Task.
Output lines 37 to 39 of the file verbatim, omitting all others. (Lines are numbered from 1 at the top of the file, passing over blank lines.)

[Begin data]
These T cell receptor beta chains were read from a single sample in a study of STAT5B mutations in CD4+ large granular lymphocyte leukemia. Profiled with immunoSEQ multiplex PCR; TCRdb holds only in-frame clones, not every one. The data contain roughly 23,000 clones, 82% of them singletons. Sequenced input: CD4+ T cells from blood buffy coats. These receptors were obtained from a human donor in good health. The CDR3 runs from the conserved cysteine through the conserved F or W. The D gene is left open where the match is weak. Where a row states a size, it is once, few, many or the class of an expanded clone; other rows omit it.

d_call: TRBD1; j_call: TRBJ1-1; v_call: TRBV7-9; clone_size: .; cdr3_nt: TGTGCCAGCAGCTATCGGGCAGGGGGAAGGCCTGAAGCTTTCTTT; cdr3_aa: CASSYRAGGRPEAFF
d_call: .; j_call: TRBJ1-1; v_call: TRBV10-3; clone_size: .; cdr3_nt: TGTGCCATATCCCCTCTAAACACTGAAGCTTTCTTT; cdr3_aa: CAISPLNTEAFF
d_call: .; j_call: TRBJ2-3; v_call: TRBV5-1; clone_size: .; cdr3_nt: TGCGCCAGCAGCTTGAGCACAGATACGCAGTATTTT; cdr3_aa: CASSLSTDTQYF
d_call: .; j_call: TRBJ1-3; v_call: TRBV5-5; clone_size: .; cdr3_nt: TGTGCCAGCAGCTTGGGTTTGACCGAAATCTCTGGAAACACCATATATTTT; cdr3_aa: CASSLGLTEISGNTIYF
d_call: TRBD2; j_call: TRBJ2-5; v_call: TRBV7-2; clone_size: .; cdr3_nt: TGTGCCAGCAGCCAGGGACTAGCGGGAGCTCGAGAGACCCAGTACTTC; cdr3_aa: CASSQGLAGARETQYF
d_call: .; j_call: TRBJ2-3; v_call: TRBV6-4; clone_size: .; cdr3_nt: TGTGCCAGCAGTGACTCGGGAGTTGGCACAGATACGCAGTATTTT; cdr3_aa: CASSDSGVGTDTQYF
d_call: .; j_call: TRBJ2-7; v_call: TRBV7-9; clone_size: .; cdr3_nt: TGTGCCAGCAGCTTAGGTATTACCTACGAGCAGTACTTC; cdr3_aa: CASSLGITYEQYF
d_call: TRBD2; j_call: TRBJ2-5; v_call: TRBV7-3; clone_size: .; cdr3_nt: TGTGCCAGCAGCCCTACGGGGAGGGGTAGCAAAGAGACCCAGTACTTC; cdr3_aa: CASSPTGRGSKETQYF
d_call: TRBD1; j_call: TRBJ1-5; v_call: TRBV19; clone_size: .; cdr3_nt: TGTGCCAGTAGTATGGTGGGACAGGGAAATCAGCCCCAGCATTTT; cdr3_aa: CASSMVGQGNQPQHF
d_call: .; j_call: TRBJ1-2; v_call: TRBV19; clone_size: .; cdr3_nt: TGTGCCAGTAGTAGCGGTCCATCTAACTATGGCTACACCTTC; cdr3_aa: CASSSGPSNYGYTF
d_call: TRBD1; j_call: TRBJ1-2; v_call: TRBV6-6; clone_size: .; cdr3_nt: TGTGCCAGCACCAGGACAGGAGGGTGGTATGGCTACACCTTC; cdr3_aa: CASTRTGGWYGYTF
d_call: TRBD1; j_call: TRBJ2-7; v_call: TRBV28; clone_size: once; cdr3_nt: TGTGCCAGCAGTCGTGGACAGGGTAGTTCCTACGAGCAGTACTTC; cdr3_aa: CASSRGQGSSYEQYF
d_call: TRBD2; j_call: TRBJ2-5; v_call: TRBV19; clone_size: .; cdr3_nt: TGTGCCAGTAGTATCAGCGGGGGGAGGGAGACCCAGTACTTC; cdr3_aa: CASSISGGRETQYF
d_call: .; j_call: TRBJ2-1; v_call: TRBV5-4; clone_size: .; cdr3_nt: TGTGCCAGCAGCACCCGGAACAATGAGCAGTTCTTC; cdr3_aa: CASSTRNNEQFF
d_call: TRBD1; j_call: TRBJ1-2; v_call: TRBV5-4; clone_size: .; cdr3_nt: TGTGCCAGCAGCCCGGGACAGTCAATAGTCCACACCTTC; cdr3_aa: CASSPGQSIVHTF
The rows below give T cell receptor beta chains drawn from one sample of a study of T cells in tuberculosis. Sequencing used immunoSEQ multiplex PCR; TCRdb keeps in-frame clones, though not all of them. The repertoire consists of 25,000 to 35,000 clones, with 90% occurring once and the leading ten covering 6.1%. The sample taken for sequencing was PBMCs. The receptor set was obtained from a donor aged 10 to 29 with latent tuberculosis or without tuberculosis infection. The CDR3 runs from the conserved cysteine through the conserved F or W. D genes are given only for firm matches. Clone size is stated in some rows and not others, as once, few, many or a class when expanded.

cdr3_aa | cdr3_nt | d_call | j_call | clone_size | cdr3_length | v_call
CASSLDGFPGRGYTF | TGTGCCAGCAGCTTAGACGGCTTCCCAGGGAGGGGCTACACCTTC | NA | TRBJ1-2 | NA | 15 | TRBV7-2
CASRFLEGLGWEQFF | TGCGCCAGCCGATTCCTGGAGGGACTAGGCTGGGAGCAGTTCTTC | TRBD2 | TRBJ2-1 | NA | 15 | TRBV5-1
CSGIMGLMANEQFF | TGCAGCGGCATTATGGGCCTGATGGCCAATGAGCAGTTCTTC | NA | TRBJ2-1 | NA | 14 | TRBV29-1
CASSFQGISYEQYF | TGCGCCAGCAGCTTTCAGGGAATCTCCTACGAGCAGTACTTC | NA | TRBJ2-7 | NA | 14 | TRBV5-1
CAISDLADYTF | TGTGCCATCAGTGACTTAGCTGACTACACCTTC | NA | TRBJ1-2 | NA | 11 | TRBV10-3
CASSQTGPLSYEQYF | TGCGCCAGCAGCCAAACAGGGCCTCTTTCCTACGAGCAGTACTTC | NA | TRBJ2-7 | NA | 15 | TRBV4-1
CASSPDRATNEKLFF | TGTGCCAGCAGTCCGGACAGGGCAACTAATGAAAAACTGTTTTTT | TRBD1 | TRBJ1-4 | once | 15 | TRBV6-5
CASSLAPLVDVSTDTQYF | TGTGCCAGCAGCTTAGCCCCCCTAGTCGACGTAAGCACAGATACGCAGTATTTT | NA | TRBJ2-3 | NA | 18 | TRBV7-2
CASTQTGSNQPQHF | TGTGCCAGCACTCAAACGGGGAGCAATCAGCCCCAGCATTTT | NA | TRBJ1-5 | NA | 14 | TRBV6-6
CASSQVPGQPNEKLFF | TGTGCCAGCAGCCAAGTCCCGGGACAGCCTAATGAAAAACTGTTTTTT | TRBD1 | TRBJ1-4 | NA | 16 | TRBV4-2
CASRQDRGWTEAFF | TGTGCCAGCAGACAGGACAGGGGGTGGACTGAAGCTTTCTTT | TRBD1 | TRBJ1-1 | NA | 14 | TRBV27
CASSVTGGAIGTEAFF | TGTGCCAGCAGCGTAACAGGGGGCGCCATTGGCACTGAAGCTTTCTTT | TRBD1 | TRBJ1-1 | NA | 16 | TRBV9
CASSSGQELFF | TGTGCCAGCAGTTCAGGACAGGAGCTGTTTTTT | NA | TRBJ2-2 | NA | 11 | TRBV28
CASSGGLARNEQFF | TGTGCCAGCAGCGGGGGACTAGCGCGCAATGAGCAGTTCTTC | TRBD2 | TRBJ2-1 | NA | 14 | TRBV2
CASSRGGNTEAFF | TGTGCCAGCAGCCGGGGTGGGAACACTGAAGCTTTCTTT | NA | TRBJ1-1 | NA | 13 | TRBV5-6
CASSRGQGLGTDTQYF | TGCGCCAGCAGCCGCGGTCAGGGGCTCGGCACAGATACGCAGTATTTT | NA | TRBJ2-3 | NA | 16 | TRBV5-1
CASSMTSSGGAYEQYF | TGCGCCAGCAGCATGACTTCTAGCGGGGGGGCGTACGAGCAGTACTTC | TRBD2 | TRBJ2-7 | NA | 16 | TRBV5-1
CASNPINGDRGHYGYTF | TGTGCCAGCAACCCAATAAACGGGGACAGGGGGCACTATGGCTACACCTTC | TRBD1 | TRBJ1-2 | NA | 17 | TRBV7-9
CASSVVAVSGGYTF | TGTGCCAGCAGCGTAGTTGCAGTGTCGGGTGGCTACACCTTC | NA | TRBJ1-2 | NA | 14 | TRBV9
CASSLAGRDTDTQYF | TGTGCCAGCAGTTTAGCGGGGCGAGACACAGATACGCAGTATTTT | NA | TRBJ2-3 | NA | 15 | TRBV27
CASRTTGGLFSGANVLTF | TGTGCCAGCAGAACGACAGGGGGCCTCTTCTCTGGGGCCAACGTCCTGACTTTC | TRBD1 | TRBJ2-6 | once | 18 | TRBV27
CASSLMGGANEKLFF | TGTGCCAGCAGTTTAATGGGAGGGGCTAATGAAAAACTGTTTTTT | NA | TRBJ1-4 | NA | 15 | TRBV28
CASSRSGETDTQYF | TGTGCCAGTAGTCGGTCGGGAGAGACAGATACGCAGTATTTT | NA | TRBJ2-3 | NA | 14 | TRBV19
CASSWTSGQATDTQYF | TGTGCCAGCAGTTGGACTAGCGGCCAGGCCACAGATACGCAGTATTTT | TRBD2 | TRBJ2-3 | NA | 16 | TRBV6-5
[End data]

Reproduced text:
CASSVVAVSGGYTF | TGTGCCAGCAGCGTAGTTGCAGTGTCGGGTGGCTACACCTTC | NA | TRBJ1-2 | NA | 14 | TRBV9
CASSLAGRDTDTQYF | TGTGCCAGCAGTTTAGCGGGGCGAGACACAGATACGCAGTATTTT | NA | TRBJ2-3 | NA | 15 | TRBV27
CASRTTGGLFSGANVLTF | TGTGCCAGCAGAACGACAGGGGGCCTCTTCTCTGGGGCCAACGTCCTGACTTTC | TRBD1 | TRBJ2-6 | once | 18 | TRBV27